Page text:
The problem began with the British periodising Indian history into Hindu, Muslim and British and maintaining that Hindus and Muslims were always antagonistic towards each other. “This cannot be sustained historically. But now this ideology is used for mobilising political power. Basically, the mobilisation is through appealing to Hindu sentiment.”
Which raises the issue of her rebuttal of the “Golden Age” theory — another point that rankled with historians of a religious nationalist persuasion. “Golden ages all over world in various histories were a fashion among nineteenth-century historians. Most historians of present times have given up the idea. Nationalist thinking didn’t pay enough attention to the implications of the description nor was any attempt made to define it in detail. They just went on saying ‘it was a marvellous age of harmony and prosperity’. It’s like today when one hears talk about India Shining; few analyse what it means and what the implications are for the Indian citizen.”[Lunch with BS: Romila Thapar]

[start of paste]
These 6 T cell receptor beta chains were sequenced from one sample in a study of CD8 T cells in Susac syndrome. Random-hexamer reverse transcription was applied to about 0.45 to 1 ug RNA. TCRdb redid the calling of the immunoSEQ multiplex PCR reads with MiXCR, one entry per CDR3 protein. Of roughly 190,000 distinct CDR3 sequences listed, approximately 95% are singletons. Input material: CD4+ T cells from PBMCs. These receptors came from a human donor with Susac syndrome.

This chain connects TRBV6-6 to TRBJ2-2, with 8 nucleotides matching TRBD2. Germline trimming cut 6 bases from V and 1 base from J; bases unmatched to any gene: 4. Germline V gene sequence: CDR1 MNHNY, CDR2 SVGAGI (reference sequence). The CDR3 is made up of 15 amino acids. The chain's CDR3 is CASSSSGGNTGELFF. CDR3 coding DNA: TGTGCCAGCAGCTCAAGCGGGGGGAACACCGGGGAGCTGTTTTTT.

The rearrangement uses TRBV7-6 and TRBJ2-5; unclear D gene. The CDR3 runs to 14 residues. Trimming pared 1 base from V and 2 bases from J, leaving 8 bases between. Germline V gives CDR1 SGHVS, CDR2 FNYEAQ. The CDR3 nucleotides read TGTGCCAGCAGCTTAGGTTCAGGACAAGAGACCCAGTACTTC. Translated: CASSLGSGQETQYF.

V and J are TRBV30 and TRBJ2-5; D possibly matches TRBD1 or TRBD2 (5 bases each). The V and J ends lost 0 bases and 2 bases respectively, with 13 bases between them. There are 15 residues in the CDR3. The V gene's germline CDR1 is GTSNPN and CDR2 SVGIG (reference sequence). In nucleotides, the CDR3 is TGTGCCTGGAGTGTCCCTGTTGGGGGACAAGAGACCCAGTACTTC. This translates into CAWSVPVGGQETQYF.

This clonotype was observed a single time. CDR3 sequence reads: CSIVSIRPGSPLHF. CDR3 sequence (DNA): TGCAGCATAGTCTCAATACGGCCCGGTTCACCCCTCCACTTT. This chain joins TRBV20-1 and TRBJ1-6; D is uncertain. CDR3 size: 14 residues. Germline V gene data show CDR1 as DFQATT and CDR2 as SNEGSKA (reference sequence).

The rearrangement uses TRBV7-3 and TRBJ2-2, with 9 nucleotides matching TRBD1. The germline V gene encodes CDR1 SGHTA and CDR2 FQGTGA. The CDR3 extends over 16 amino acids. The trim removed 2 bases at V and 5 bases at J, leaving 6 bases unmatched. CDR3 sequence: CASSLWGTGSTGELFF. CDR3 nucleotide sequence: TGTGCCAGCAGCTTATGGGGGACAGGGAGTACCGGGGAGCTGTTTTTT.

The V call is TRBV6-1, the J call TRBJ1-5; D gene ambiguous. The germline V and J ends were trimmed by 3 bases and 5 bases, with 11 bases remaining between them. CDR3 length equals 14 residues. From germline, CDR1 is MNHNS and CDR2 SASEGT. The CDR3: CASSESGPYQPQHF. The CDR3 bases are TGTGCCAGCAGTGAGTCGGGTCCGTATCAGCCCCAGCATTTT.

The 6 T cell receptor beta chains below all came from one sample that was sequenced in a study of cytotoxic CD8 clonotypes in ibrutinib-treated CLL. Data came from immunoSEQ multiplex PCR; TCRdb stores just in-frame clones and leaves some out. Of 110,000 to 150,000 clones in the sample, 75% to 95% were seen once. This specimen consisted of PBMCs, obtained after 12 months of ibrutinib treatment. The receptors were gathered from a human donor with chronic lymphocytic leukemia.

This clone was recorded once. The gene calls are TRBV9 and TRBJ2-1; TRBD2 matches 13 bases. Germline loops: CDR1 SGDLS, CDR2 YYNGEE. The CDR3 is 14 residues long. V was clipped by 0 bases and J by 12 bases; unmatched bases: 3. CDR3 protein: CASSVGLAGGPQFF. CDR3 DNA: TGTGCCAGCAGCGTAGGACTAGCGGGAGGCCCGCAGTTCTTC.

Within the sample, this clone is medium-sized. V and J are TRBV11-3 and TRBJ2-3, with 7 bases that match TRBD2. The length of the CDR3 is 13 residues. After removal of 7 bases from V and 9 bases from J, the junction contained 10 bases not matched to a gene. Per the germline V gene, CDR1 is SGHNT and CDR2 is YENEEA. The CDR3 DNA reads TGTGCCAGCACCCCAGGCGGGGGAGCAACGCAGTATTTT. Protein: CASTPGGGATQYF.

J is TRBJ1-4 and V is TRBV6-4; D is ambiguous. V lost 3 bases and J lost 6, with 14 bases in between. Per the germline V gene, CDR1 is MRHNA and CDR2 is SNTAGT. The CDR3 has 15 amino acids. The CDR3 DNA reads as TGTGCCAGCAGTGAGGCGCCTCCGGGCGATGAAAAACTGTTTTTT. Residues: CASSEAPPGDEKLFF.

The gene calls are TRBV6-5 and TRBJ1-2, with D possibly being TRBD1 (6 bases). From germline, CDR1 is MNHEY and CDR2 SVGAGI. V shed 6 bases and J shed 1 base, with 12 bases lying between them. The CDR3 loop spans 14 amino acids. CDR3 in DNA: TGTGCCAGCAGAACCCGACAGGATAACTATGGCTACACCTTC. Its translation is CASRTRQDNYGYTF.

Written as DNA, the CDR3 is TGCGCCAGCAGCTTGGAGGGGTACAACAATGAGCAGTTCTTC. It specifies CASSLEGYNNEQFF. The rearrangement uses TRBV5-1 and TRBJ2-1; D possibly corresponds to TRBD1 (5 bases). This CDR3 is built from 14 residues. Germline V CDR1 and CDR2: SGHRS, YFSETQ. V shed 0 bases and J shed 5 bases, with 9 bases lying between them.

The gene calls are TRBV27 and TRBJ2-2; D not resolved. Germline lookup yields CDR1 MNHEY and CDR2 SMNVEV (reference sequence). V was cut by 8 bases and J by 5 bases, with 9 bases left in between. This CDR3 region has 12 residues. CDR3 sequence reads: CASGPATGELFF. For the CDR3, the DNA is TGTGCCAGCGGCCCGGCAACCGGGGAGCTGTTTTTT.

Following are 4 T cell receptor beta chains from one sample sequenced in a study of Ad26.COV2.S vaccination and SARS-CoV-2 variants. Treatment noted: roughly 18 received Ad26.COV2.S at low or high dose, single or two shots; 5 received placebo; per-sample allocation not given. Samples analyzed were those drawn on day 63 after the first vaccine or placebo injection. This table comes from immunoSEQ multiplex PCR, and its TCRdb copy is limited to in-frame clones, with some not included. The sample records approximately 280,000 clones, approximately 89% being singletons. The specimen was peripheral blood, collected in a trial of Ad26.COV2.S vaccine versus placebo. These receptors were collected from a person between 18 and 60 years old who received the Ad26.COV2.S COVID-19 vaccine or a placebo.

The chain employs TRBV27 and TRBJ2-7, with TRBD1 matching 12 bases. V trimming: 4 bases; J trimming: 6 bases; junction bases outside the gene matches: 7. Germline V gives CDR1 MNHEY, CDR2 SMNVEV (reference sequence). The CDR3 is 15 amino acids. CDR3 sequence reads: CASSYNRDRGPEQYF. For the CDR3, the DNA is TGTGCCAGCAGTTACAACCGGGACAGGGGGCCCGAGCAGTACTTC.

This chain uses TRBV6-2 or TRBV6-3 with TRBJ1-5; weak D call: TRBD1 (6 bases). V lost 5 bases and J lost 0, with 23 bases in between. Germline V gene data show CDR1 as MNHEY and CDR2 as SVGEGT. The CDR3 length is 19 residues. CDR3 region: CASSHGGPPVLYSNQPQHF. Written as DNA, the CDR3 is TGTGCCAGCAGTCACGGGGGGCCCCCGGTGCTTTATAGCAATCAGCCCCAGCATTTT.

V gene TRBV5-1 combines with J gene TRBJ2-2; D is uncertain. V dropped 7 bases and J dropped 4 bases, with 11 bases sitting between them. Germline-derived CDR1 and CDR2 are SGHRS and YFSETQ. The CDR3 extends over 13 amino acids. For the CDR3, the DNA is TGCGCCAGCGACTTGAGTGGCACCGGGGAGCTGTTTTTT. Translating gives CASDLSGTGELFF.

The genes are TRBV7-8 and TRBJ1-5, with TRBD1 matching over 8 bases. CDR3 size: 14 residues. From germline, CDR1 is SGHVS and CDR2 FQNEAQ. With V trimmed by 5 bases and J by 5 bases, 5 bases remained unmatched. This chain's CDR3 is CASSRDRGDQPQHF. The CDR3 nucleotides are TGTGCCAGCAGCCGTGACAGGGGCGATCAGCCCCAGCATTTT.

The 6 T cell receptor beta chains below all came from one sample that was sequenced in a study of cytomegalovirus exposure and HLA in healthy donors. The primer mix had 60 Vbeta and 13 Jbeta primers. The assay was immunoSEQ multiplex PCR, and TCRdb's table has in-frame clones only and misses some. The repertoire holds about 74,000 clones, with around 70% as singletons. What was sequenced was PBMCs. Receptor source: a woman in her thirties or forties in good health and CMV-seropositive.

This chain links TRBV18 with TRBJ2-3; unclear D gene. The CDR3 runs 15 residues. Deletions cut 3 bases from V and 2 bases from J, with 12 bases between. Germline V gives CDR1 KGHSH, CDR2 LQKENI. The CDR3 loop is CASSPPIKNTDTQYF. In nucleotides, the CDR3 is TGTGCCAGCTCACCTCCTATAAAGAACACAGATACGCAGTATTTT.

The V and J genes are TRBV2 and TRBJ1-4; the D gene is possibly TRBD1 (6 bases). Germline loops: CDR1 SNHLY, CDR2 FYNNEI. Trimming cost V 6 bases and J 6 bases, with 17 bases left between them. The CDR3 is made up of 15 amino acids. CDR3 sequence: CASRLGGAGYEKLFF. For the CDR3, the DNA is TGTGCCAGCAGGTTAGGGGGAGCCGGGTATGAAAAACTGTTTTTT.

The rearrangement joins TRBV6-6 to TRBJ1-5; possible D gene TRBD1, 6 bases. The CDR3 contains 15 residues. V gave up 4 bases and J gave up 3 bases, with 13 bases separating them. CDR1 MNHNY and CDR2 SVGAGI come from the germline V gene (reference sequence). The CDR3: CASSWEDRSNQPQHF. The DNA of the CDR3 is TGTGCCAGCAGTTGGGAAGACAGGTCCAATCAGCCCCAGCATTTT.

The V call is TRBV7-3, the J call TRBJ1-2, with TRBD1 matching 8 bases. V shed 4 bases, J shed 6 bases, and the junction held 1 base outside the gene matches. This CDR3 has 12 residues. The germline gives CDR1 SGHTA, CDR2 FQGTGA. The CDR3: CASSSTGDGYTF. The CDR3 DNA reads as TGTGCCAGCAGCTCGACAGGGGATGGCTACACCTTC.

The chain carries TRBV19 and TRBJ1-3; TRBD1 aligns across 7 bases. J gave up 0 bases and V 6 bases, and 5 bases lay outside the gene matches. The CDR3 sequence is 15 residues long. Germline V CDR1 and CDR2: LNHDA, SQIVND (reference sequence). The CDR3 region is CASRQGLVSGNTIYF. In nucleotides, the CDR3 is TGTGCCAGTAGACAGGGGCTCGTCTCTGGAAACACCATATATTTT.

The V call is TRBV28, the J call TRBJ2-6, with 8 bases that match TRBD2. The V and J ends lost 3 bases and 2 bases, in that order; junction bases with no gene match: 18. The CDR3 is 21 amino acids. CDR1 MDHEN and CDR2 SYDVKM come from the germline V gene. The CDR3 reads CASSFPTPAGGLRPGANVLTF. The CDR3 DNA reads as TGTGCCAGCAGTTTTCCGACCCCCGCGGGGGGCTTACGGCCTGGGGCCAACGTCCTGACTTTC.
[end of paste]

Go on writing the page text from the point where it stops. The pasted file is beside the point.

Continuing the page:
In this interview over a Rs. 3400 sushi platter, the Kluge Prize winner talks about Hindutva and Hindu-Muslim relationship. She also talks about her current work: to prove that Indian civilization had a sense of history.
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